I wrote this December 2006-January 2007. This is the poem I entered in my school’s literary competition senior year at Cistercian. It didn’t win, and I didn’t expect it to. It actually did surprisingly well, two judges voted for it. (Actually, the version I entered had one word changed – “lore” -> “war” – but I prefer it this way, even if it does break the alliteration.)
I wrote it after reading Beowulf. It deals, I suppose, with the English language and how it was changed by William the Conqueror’s invasion of Britain and the introduction of French words.
I’m not sure if anyone has picked up on it, but the word ‘cursen’ at the end was actually chosen because Fr. Greg (my English teacher) said, when we came across it in The Tragical History of The Damnable Life and Deserved Death of Doctor John Faustus, that it means ‘Christian’, though of course it reminds us immediately of ‘cursed’.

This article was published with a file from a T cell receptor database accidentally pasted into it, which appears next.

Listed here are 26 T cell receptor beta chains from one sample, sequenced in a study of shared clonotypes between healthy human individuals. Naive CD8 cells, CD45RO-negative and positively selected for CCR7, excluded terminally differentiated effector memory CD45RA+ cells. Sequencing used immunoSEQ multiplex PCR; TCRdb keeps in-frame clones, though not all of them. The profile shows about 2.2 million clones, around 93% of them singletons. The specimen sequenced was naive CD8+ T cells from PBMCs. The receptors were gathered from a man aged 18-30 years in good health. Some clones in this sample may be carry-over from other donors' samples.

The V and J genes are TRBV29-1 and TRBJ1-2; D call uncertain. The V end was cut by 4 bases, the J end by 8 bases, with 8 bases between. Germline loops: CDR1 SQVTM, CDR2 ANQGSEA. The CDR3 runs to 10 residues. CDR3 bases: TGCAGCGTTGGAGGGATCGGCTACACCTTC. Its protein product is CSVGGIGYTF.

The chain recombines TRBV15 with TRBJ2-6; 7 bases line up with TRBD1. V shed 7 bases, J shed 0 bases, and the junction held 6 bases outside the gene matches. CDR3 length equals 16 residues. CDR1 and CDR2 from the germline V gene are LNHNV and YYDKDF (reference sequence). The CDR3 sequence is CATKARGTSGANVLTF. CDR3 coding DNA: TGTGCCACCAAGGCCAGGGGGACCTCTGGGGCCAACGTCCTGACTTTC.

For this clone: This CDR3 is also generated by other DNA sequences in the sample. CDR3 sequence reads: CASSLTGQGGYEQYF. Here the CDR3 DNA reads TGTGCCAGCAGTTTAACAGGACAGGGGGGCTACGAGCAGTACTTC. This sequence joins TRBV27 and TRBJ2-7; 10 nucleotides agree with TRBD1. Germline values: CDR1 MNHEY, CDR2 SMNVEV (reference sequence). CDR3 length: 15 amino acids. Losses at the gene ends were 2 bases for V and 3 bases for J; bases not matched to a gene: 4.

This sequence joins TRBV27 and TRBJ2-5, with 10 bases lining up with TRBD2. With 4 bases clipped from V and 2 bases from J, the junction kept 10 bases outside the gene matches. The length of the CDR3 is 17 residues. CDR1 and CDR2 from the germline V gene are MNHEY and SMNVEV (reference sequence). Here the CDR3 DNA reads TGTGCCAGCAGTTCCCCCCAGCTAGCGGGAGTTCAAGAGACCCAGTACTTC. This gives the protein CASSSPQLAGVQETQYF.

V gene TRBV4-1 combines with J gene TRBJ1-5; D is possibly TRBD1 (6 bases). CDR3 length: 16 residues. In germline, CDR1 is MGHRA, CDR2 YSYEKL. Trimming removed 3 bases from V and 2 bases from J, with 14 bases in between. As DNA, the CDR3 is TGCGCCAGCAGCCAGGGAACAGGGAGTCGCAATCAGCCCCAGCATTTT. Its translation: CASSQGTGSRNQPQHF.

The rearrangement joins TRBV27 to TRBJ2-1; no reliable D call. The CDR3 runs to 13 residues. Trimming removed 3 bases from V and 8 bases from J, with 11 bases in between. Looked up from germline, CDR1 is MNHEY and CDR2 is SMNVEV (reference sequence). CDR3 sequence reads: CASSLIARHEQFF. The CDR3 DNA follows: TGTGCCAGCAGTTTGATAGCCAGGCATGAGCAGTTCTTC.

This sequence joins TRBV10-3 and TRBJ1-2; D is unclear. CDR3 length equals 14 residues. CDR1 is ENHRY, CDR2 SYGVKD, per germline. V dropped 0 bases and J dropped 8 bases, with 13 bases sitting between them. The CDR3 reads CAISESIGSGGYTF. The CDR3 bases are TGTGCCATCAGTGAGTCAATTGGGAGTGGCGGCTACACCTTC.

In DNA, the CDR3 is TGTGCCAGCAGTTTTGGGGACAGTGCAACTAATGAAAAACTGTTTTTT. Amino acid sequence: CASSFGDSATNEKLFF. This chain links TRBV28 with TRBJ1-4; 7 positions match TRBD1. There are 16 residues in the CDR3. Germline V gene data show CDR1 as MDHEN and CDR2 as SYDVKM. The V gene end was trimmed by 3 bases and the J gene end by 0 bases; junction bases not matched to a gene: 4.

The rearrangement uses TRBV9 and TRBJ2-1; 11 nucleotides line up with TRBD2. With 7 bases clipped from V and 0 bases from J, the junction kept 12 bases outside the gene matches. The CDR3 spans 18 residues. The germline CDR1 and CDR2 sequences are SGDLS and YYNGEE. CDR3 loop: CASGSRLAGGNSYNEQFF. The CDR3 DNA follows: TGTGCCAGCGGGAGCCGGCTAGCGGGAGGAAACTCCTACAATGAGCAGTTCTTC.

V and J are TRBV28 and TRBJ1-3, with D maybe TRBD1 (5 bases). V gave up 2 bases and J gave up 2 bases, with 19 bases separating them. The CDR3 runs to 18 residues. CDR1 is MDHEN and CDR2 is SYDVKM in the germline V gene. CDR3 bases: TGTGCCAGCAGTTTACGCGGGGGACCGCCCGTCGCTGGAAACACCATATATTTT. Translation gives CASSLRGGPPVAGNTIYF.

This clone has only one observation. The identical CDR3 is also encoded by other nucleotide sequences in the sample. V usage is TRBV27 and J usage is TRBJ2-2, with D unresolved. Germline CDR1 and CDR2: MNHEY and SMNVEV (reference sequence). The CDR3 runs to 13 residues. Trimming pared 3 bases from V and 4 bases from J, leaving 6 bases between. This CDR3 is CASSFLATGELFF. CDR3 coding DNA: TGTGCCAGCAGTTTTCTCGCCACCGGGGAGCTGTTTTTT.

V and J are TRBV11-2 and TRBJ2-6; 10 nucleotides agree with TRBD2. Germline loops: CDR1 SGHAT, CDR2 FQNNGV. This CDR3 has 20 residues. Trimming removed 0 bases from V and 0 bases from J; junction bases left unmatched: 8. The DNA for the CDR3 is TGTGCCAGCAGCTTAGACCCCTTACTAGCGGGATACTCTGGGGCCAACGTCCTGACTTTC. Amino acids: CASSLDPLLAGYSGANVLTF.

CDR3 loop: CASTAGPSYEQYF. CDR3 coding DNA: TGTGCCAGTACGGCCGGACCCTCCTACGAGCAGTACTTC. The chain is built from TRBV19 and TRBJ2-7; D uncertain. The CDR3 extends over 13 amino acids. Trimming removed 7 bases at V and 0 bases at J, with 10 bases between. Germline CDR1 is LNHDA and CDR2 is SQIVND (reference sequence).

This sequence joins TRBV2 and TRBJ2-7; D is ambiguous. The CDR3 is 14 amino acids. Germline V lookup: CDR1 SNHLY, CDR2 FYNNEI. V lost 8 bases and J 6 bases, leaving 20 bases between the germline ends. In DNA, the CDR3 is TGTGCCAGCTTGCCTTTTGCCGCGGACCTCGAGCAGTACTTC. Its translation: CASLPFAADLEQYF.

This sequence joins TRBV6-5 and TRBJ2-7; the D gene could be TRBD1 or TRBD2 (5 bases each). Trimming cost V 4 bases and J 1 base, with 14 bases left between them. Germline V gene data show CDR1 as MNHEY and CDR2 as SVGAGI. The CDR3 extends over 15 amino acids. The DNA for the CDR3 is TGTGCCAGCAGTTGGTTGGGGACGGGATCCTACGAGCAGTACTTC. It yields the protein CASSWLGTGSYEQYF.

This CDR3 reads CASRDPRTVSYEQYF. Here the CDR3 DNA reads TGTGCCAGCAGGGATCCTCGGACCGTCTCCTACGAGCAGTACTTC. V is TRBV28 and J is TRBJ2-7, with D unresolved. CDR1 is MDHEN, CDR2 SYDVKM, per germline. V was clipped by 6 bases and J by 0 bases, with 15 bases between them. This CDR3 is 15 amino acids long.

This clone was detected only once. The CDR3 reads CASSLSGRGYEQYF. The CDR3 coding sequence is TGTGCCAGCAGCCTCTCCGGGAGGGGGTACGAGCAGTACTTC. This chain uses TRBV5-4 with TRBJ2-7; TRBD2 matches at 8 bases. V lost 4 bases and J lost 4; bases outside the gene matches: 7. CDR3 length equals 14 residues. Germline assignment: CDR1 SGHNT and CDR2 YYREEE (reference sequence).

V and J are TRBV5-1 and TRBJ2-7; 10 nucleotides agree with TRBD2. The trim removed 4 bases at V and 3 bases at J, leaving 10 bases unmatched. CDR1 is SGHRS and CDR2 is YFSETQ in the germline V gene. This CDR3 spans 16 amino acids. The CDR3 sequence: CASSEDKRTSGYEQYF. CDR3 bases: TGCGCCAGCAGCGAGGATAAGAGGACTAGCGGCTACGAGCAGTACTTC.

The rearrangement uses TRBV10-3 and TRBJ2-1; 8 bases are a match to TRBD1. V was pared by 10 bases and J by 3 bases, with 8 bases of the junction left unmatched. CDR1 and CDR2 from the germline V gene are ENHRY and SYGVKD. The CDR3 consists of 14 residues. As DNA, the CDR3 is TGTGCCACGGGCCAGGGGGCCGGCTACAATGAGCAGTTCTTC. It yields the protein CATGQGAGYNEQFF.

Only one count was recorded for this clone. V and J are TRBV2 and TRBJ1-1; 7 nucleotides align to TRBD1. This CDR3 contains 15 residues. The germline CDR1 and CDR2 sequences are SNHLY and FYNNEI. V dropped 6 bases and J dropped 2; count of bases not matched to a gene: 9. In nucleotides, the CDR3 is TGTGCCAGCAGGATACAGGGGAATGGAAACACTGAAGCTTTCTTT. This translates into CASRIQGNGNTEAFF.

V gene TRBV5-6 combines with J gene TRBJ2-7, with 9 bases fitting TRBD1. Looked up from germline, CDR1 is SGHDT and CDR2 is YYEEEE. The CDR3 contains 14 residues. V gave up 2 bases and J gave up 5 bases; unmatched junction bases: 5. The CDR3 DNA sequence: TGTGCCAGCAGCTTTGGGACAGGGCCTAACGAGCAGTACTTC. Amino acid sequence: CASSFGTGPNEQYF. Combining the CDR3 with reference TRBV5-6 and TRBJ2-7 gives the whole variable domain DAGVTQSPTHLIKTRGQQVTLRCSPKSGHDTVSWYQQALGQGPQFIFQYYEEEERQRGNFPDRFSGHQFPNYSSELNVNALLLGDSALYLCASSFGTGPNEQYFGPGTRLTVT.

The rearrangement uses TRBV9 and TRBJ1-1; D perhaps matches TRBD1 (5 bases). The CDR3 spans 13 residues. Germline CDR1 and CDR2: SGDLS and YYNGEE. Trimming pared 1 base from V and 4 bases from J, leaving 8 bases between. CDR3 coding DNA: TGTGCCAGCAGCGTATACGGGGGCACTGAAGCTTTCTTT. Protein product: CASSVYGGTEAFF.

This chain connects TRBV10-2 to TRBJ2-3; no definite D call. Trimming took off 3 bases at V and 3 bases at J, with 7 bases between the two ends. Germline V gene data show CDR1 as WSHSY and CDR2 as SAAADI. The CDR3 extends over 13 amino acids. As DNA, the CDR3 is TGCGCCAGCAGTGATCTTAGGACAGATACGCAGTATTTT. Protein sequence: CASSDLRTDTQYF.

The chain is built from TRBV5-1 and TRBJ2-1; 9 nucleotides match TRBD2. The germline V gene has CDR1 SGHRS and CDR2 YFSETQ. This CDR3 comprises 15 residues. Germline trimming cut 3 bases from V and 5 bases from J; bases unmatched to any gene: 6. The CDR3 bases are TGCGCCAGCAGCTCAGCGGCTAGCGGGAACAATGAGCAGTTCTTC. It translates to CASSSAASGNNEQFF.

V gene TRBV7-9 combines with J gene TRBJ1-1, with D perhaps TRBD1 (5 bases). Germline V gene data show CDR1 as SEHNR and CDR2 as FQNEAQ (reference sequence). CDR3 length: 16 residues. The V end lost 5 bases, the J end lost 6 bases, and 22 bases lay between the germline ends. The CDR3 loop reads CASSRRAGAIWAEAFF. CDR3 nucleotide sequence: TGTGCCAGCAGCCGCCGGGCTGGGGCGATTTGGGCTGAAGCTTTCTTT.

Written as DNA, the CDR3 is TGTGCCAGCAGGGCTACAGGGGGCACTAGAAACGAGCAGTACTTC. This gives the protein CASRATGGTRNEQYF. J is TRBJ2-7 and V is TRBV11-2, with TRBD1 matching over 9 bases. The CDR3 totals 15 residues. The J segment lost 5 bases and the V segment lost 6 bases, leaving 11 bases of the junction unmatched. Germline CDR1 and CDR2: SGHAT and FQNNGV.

Week-Day of the Conqueror
To begin our vika, the day of the Sunna
Lighting the path, the lord of the sky
Then realm of the dead, marked by the Móna
The silver orb, it floats slowly by.
Tyr’s time now comes, the fighter god
Off to battle, off to war;
Now Odin’s day, the ravens’ lord
God of wisdom, wolf and lore
And Thor, his day, the lightning-strike
In enemies inspiring fear
Freya, goddess, last, Odin’s wife
Most lovely fair of all Æsir.
At week’s end, then comes Saturn, ’twas
The lord of time, but that was Rome
No time this day, by William’s cause,
Is this day so far from its home.
An impostor; the King of Time’s
Confusion has been done.
Cursen week; cursen tongue.